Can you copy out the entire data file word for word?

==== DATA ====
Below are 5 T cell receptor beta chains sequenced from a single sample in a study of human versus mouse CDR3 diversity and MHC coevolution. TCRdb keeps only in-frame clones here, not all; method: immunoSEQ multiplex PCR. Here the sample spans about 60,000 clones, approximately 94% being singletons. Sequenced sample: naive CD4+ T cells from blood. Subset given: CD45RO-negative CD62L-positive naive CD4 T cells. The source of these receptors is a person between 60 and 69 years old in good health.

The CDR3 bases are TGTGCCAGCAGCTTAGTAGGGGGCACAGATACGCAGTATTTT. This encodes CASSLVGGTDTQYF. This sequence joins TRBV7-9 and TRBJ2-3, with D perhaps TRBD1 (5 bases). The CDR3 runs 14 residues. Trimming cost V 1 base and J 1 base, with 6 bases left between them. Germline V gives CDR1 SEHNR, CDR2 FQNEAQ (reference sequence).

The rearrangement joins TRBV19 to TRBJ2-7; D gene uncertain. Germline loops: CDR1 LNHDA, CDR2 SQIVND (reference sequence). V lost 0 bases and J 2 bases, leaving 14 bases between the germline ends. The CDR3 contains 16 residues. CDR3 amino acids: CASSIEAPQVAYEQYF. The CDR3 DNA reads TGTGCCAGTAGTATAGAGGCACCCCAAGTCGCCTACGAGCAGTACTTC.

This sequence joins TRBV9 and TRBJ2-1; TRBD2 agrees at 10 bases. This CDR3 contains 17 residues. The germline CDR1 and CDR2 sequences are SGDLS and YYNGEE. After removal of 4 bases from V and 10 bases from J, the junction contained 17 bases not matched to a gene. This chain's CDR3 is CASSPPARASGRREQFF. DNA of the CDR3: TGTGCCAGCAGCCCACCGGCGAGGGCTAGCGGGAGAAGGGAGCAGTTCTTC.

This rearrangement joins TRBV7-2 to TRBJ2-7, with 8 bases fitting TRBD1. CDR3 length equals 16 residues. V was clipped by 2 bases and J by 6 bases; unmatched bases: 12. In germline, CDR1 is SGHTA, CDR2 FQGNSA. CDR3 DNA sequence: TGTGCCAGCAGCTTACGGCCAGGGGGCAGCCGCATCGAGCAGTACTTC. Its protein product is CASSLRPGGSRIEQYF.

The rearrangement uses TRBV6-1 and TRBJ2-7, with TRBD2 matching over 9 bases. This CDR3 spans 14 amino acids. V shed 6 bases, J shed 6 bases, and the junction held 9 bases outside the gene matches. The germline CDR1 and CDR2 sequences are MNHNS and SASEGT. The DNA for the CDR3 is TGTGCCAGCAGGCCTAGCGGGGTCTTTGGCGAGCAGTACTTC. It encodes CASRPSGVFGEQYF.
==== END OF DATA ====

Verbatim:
Below are 5 T cell receptor beta chains sequenced from a single sample in a study of human versus mouse CDR3 diversity and MHC coevolution. TCRdb keeps only in-frame clones here, not all; method: immunoSEQ multiplex PCR. Here the sample spans about 60,000 clones, approximately 94% being singletons. Sequenced sample: naive CD4+ T cells from blood. Subset given: CD45RO-negative CD62L-positive naive CD4 T cells. The source of these receptors is a person between 60 and 69 years old in good health.

The CDR3 bases are TGTGCCAGCAGCTTAGTAGGGGGCACAGATACGCAGTATTTT. This encodes CASSLVGGTDTQYF. This sequence joins TRBV7-9 and TRBJ2-3, with D perhaps TRBD1 (5 bases). The CDR3 runs 14 residues. Trimming cost V 1 base and J 1 base, with 6 bases left between them. Germline V gives CDR1 SEHNR, CDR2 FQNEAQ (reference sequence).

The rearrangement joins TRBV19 to TRBJ2-7; D gene uncertain. Germline loops: CDR1 LNHDA, CDR2 SQIVND (reference sequence). V lost 0 bases and J 2 bases, leaving 14 bases between the germline ends. The CDR3 contains 16 residues. CDR3 amino acids: CASSIEAPQVAYEQYF. The CDR3 DNA reads TGTGCCAGTAGTATAGAGGCACCCCAAGTCGCCTACGAGCAGTACTTC.

This sequence joins TRBV9 and TRBJ2-1; TRBD2 agrees at 10 bases. This CDR3 contains 17 residues. The germline CDR1 and CDR2 sequences are SGDLS and YYNGEE. After removal of 4 bases from V and 10 bases from J, the junction contained 17 bases not matched to a gene. This chain's CDR3 is CASSPPARASGRREQFF. DNA of the CDR3: TGTGCCAGCAGCCCACCGGCGAGGGCTAGCGGGAGAAGGGAGCAGTTCTTC.

This rearrangement joins TRBV7-2 to TRBJ2-7, with 8 bases fitting TRBD1. CDR3 length equals 16 residues. V was clipped by 2 bases and J by 6 bases; unmatched bases: 12. In germline, CDR1 is SGHTA, CDR2 FQGNSA. CDR3 DNA sequence: TGTGCCAGCAGCTTACGGCCAGGGGGCAGCCGCATCGAGCAGTACTTC. Its protein product is CASSLRPGGSRIEQYF.

The rearrangement uses TRBV6-1 and TRBJ2-7, with TRBD2 matching over 9 bases. This CDR3 spans 14 amino acids. V shed 6 bases, J shed 6 bases, and the junction held 9 bases outside the gene matches. The germline CDR1 and CDR2 sequences are MNHNS and SASEGT. The DNA for the CDR3 is TGTGCCAGCAGGCCTAGCGGGGTCTTTGGCGAGCAGTACTTC. It encodes CASRPSGVFGEQYF.